Vineyard Downs Carver in Home Opener


With just under seven minutes left in the fourth quarter of the Martha's Vineyard Regional High School football team's season-opener Sunday, it seemed somewhat odd that the Vineyard cheerleaders were still throwing candy to fans in the crowded stands.

After all, with the Vineyard offense scoring almost at will, the defense stymieing the opposing quarterback and the scoreboard showing a commanding lead over the Carver Crusaders, it's not like the wound-up crowd needed the sugar rush. The Vineyarders had provided all the stimuli necessary.


Combining a potent running game and efficient passing attack with a suffocating defense, the Vineyarders routed Carver 37-6 at McCarthy Field in Oak Bluffs. Several personal fouls that led to Carver's only score late in the third quarter were the only blemishes on an otherwise perfect afternoon that featured bright sunshine, clear skies and a Vineyard team hungry to play.

"Not a bad first game," a reserved head coach Donald Herman said. "I was fairly pleased with the effort, and I think we saw some positive things."

Erasing memories of last year, when the team struggled to score points en route to a 5-6 record, the 2005 Vineyarders scored three touchdowns and a field goal in the first half, taking a 23-0 lead into halftime and never looking back. The Crusaders' offense, led by talented tailback Michael Grant (who ran for 133 yards against the Vineyarders last season), was shut down by a Vineyard defensive squad that showed its strength is in its speed and tenacity. Carver rarely moved the ball for a first down and was mostly contained in its own territory.


Senior quarterback Ryan Rossi threw for 135 yards, three touchdowns and no interceptions. He was seven for 10 in completions, spreading the ball out to five different receivers. Senior Tony Cortez (eight carries, 58 yards) and junior Taylor Pierce (five carries, 37 yards) led a stampede of six Vineyard running backs who totaled 152 yards on the ground.

The game Sunday was rescheduled from Friday night, when torrential rains from tropical storm Ophelia forced the postponement. It was, by all measures, a complete performance on both sides of the ball: while the offense chewed up 287 total yards, the defense beat up on an outmatched Carver team. The Vineyard snatched two interceptions, forced a fumble and blocked Carver's only extra point attempt.

"The entire offense is steadily improving each week, and that is what you want to see," Coach Herman said. "But we know we'll have to get better as we face bigger challenges."

On Sunday the challenge was figuring out how to move the ball against a Carver defense built to stop the Vineyard running game.

"They were putting nine guys up on the line to stop the run," Coach Herman said. "They were daring us to throw the ball, so we did."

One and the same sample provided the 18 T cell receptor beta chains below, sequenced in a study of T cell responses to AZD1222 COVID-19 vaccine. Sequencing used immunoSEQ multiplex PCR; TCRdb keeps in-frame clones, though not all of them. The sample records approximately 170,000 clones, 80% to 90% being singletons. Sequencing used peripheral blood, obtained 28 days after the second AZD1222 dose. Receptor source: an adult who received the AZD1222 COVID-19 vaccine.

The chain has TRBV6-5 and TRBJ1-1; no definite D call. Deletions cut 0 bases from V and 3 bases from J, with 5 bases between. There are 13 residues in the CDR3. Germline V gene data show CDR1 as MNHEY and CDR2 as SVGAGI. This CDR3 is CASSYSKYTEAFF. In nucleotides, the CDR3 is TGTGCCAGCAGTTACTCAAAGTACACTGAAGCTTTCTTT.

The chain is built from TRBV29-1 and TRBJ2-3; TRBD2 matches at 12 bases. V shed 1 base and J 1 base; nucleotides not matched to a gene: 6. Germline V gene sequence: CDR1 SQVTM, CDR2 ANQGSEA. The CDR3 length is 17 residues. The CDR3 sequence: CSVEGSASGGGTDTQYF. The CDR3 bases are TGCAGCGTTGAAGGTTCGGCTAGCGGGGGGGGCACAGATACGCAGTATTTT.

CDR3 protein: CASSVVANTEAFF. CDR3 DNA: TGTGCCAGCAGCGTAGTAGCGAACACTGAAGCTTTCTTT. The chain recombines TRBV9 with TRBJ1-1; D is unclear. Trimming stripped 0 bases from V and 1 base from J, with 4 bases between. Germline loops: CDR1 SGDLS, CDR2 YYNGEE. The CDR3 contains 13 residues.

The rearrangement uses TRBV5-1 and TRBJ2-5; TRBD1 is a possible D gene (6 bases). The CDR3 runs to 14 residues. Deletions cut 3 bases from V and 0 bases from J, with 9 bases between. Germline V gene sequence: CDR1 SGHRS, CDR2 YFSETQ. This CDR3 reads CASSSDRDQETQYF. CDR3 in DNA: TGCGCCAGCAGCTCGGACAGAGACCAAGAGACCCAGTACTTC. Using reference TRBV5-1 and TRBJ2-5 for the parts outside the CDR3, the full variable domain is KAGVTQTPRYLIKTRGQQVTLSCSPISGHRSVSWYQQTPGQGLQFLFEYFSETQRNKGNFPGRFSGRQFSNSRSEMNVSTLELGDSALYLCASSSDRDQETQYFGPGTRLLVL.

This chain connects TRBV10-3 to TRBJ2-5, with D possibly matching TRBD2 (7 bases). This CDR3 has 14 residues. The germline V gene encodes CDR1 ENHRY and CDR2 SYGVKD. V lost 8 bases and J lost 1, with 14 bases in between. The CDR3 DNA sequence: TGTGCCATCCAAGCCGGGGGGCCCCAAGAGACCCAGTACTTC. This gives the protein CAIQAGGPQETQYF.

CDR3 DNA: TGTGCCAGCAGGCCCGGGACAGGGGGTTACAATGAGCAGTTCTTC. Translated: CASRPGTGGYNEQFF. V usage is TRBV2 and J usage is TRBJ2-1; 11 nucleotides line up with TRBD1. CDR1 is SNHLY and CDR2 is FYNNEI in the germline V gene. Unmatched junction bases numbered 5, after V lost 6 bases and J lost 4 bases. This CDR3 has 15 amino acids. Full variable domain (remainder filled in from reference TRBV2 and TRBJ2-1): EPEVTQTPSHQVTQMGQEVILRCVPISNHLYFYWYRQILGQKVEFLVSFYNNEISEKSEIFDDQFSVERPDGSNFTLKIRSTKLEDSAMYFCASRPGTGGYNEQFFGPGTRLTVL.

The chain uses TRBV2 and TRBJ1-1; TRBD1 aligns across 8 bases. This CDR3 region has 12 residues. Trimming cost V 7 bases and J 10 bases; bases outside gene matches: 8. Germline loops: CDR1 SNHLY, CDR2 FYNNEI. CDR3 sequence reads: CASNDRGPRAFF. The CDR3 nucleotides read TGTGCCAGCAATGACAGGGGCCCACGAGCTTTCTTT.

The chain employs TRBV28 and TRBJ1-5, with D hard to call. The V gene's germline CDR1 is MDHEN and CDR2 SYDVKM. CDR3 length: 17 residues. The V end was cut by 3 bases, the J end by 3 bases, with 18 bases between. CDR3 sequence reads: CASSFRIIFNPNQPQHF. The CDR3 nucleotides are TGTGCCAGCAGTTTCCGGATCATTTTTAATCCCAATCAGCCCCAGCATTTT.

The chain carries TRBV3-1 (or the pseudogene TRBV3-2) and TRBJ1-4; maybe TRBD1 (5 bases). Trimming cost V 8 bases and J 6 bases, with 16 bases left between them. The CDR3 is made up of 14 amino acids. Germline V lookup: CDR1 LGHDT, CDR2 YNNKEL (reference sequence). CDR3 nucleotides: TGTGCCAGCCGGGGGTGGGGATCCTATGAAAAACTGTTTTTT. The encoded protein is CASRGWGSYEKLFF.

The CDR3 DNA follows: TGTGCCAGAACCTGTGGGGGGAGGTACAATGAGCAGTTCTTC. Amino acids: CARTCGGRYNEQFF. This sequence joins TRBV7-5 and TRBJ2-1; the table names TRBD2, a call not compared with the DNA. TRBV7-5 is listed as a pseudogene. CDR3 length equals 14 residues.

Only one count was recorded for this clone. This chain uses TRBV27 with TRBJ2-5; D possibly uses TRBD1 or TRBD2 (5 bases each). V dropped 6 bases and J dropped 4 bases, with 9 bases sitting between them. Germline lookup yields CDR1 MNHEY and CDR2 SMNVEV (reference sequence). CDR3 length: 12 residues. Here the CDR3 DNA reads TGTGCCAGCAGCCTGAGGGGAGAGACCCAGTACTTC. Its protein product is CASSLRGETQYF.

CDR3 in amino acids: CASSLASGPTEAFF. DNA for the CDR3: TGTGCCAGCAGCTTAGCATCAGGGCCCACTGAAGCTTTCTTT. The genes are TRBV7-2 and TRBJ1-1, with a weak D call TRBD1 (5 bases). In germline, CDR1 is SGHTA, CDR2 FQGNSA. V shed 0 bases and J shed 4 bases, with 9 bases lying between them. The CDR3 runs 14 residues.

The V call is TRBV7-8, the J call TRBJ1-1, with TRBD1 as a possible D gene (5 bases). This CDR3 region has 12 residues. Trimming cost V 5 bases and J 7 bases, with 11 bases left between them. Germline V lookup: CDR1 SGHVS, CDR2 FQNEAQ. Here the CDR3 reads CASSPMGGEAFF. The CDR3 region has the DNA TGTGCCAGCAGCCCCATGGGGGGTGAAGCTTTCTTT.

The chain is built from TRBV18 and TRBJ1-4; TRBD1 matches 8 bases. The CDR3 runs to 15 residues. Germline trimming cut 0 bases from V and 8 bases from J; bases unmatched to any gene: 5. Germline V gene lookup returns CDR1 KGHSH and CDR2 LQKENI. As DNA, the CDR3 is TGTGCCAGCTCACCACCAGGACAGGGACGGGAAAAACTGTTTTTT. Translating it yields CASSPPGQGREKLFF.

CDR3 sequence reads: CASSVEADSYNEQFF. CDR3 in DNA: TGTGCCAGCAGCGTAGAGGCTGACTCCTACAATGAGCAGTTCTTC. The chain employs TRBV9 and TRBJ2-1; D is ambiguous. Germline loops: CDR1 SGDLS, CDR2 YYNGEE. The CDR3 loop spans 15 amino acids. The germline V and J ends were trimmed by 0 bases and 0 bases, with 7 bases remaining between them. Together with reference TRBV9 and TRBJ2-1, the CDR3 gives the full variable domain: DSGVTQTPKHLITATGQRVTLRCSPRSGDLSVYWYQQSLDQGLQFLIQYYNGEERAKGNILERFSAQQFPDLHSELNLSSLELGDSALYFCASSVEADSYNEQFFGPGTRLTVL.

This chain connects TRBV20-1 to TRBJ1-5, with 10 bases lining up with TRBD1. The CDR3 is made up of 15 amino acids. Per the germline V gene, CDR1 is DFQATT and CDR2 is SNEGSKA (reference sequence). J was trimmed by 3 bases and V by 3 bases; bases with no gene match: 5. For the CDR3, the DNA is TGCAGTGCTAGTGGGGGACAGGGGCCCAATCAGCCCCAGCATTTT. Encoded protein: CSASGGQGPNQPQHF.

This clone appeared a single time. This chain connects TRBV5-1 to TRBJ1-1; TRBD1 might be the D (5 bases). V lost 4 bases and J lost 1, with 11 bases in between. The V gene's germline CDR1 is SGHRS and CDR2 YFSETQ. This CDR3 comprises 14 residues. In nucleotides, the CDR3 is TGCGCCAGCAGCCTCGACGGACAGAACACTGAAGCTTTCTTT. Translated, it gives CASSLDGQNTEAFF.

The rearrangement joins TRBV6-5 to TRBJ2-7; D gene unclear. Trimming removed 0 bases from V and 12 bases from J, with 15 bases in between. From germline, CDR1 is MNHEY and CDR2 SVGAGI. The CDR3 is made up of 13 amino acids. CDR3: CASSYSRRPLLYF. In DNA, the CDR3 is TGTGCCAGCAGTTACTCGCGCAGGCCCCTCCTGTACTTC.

Rossi was up to the task, looking at ease throughout the game. He resembled little of the tentative junior of last year as he barked out plays, moved comfortably in the pocket and fired long passes down the field. After a 27-yard field goal by senior E.J. Sylvia in the first quarter made it 3-0, Rossi struck twice, first to sophomore tight end Matt Lucier for a 31-yard touchdown and later to senior tailback Tristan Atwood on a five-yard catch for a score.

Standout cornerback John Swann picked off Crusaders quarterback Keith Littig with 2:36 left in the first half and returned it 36 yards to the end zone to make it 23-0 at the half.

"Ryan's arm has gotten stronger, he has more confidence, and he is more comfortable with the offense," Coach Herman said. "Our offensive line protected him well and he really wasn't rushed so he was really never under pressure."

Rossi was especially effective at the play action pass - faking hand-offs to his tailback, rolling outside the pocket and firing spirals downfield to open receivers. The quarterback was also efficient on third-down conversions, often connecting with an open receiver for long yardage. He opened the second half with a third-down-and-12 strike to senior tailback Anthony Sullo for a first down, and moments later hit Lucier down the right side for a 35-yard touchdown that made it 30-0.


Carver's only score came after the Vineyard was charged with three personal foul penalties, which moved the ball deep into Vineyard territory. The Crusaders scored on a pass into the end zone, but had their extra point blocked by Atwood, who raced to the ball untouched and batted it away with a resounding thud.

With that score, Rossi was rested and replaced by junior backup quarterback Cliff Ibarrondo. But by the time the fourth quarter rolled around, a tired and dejected Carver was struggling to stop a Vineyard offense comprising mostly backups. A relentless rushing attack throughout the fourth quarter showed just how much depth the Vineyarders have at the tailback position.

Juniors Tyler Hathaway and Pierce announced their arrivals by taking advantage of a fatigued Carver secondary while the Vineyard's starting tailbacks Atwood, Sullo and Alan Fortes rested on the sidelines. Twenty-seven of Pierce's 37 rushing yards came on two runs that set up the final Vineyard touchdown, an eight-yard run by Cortez. Hathaway also impressed with several long runs of more than 10 yards in the fourth quarter.

"Taylor and Tyler are two good backs, and I think they illustrate how deep we are at the position," Coach Herman said. "Kudos to Matt Lucier, too. He stepped up big."


Lucier, who is listed as a running back, stepped in to fill a hole at tight end left by Sylvia, who is still recovering from an injury and is not yet cleared to play the position. Lucier learned how to play the position in just four days of practice.

The Vineyarders' next opponent is the relatively unknown Lynn Classical, a Division II school that is 1-1 on the young season. The game is home on Saturday at 1 p.m.